.I did not feel hungry myself, but went into the dining room, and there a great thrill awaited me, for at one of the tables, along with Mrs. Lord and Mrs. McKee and the elder Mrs. Telfer, sat the five year old Telfer boy, of whom I had seen nothing since his lifeboat went over the side into the water. I seated myself at a table nearby, with Roy and a middle aged foreign gentleman and his wife,. Breakfast, when it came, consisted of fried eggs, ham and coffee.

Long before we took on our pilot in new York harbor, life on board became very lively. People were walking about and the hum of voices could be heard in the cabins. It was much too cold to remain long on deck, but from time to time we did venture forth for a few moments. When the pilot came aboard, many of the Ward line investigators came with him. They took our names and desired to know where we planned to go when the ship docked. Those who wished could stay at the Hotel New Yorker at the company’s expense.

The nearer we got to our pier, the more eager people were to leave the ship. Roy, “Rock”.and I stood on the deck watching the tugs trying to maneuver us up the Hudson. The river was filled with floating ice, and the sides of the lounge and trails were covered with ice.just before we docked, the three of us returned to the stateroom and saw Mrs. Maurice for the last time.

As soon as we were permitted, we hurried down the gangplank and the long wooden landing to the waiting room. I saw a great crowd of people peering anxiously towards us. Then there were the flashes of flashlight cameras.the next thing I knew, two men had hold of me. One had his arm around my neck, the other his arm around my waist; a third man was drumming me with questions, and all three were insisting I should speak over the radio. Propelled by them I went up to the microphone, where already one of the survivors was talking. I was much relieved the next instant when a newspaper man, a friend of Mrs. Symmes, was able to get me away..we headed for the Williams Club. Rockwell had departed with his family and Roy Myers was staying with the Symmes family.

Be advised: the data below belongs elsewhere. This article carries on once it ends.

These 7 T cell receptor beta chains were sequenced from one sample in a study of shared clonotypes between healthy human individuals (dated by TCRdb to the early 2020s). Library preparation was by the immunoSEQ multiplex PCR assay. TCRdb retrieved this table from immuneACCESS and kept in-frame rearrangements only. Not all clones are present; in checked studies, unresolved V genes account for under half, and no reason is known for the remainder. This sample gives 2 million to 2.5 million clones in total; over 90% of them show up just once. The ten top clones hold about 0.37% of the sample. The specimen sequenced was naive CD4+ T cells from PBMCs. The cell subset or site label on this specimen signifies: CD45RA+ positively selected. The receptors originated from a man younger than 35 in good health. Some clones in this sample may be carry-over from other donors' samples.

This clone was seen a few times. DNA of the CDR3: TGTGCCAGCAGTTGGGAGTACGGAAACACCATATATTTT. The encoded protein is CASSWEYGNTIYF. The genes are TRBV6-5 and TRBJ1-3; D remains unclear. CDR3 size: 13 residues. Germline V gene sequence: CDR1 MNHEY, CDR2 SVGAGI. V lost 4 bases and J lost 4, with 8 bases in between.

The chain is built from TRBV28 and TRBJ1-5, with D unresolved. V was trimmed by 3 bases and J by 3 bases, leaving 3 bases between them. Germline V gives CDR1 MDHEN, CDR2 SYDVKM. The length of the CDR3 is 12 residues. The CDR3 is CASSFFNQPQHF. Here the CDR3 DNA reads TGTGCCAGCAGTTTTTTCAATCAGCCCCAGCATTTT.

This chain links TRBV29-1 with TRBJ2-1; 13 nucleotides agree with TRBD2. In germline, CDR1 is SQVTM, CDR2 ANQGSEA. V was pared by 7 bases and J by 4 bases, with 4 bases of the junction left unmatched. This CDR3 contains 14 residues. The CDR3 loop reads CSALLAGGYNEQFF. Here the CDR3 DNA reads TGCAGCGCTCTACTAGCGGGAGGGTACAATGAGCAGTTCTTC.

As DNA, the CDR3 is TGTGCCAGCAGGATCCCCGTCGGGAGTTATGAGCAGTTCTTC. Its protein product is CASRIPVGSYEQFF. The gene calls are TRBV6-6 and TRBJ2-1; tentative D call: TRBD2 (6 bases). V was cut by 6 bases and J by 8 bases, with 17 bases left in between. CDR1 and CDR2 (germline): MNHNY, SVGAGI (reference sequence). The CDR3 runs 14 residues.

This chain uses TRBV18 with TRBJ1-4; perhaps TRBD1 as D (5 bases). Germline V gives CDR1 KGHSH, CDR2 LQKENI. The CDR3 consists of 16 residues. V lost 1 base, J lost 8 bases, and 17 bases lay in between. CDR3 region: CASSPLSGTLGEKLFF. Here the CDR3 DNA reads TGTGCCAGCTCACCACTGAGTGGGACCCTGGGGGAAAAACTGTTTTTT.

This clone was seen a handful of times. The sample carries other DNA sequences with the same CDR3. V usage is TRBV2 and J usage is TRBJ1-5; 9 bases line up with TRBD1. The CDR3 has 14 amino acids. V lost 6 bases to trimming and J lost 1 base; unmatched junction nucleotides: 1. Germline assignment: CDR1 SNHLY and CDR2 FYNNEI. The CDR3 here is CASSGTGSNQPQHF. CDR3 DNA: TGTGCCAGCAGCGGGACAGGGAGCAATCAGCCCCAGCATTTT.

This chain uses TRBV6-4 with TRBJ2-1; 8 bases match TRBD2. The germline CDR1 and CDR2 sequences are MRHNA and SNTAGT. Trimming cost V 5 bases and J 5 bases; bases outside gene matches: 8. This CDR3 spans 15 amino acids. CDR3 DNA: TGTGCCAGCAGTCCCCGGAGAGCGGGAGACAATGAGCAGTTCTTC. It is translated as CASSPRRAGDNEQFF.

Karl Osterhout was well enough to attend the funeral of Professor Cleland, at Williamstown, the week after the sinking. He had been recovered, along with Lloyd Crowfoot, Julius Palmer and William Symmes, in the cluster of 33 bodies found drifting near the wreck site on the morning after the disaster.

palmer_grave palmer_grave_3 palmer_grave_2

Palmer Grave

Of the three survivors, Osterhout died on April 3, 1992. Lawrence Rockwell died in 1975, Roy Huth Myers died in 1979.